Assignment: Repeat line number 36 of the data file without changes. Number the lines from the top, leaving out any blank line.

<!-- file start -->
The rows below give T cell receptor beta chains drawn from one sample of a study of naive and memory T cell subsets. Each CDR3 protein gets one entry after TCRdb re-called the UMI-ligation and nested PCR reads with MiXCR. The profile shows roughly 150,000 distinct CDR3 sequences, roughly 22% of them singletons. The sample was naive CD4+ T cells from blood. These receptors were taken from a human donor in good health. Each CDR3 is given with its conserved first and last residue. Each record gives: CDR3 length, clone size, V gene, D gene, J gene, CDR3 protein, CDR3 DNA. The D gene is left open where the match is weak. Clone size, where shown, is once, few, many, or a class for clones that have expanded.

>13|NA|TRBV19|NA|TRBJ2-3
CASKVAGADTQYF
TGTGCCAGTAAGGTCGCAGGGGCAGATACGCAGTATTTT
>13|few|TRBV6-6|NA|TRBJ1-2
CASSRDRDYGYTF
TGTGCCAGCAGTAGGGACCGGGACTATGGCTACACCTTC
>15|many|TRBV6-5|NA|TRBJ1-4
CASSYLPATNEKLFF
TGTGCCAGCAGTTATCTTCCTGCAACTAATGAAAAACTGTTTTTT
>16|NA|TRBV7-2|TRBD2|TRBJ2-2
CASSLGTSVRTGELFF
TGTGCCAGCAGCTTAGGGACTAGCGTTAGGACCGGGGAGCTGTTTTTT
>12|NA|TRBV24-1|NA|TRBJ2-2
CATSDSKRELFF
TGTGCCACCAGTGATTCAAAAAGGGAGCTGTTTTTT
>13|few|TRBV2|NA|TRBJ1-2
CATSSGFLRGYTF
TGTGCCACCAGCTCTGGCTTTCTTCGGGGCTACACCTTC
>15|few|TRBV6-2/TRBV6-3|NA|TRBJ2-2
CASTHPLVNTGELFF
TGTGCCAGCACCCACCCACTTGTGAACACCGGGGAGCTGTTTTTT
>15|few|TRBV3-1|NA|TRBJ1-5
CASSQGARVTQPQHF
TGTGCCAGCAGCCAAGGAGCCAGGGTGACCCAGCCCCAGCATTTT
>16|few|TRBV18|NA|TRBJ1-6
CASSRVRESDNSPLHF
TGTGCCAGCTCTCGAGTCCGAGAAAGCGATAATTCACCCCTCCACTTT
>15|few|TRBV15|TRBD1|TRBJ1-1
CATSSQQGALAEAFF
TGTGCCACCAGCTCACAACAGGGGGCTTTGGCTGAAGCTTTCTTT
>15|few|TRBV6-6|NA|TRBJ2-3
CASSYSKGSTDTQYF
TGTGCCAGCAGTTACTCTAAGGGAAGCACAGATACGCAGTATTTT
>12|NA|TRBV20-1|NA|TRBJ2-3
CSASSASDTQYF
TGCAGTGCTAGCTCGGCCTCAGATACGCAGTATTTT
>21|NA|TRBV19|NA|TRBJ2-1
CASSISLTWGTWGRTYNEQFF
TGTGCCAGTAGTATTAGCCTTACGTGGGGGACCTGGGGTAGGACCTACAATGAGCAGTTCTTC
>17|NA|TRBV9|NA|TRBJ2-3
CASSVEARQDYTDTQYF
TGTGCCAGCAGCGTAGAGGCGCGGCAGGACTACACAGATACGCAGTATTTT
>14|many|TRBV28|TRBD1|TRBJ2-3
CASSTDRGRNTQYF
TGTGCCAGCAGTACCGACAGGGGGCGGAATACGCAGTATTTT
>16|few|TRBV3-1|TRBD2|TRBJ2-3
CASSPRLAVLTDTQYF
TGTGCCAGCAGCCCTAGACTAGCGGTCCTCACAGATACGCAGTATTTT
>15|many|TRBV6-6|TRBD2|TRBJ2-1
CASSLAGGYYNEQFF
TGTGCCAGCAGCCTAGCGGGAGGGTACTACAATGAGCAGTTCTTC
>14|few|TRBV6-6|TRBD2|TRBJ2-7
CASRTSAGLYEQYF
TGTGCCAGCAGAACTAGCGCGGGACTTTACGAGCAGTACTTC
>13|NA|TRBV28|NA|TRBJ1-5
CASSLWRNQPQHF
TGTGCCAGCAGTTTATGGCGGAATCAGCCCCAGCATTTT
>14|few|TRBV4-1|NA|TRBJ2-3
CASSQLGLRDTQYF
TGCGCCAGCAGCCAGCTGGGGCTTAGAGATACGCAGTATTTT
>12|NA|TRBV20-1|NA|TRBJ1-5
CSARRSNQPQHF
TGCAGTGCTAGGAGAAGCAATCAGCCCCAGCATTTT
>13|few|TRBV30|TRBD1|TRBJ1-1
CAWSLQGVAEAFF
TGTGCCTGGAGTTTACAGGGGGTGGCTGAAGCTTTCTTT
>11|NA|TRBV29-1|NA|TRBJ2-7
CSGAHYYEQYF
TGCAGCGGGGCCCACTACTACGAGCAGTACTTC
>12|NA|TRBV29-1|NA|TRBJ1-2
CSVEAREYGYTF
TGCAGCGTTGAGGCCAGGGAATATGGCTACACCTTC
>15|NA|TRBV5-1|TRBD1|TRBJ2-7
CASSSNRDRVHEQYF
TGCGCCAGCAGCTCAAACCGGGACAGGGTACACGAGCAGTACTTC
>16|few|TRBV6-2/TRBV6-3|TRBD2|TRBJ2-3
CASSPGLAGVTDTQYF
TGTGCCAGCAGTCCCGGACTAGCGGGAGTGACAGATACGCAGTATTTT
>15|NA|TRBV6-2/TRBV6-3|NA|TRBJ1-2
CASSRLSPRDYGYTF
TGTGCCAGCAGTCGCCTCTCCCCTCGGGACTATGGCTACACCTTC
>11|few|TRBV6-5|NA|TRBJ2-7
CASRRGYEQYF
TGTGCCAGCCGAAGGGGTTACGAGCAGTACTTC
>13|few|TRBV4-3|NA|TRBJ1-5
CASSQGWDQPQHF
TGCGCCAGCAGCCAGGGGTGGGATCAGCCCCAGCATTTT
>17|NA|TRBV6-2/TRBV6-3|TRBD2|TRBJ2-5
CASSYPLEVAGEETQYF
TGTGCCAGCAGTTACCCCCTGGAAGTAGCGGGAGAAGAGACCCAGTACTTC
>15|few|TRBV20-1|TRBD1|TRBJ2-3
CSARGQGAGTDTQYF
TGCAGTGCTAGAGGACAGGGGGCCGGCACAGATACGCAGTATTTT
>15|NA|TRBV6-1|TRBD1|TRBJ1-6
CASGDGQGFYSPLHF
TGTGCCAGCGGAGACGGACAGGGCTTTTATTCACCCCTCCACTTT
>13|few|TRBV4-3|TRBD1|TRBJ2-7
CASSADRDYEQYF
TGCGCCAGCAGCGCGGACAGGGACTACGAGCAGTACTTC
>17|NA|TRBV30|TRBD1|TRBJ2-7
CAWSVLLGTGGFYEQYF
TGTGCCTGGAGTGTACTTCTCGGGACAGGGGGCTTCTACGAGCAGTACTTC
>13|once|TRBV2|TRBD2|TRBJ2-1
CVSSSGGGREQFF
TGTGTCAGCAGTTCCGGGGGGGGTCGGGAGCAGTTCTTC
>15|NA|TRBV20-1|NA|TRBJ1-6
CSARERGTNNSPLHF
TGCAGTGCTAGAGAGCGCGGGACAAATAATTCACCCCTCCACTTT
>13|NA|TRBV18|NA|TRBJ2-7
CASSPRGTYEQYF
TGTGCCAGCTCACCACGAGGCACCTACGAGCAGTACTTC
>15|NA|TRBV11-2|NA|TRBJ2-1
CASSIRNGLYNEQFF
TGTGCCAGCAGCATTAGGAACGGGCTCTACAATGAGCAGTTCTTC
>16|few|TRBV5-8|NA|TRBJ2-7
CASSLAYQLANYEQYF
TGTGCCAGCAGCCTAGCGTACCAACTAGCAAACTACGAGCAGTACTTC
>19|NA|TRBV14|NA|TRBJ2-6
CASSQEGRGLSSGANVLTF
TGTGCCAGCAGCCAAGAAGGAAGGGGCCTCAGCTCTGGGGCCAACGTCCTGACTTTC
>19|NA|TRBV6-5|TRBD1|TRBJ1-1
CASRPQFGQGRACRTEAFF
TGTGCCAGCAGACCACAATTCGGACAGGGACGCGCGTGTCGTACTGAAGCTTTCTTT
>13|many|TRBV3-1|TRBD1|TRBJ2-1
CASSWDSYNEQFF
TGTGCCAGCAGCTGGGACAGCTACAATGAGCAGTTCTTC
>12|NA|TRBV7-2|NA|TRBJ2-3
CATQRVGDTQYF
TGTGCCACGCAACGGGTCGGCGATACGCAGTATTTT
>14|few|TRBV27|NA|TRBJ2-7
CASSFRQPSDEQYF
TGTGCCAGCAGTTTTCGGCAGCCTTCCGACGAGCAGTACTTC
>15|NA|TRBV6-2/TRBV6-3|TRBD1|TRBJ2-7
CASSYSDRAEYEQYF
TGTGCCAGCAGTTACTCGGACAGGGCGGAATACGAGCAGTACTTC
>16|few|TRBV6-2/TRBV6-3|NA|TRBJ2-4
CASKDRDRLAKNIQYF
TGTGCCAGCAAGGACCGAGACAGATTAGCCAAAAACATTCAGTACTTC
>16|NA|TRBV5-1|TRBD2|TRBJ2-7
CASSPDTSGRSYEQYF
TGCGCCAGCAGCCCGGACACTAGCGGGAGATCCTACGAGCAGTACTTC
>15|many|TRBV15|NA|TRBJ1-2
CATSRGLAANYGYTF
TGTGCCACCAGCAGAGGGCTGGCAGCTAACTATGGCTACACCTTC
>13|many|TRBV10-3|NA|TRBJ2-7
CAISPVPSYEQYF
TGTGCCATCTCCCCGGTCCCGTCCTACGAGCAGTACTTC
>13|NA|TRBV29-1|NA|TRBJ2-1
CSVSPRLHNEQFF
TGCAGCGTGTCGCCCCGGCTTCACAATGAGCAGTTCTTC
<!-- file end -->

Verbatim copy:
CSASSASDTQYF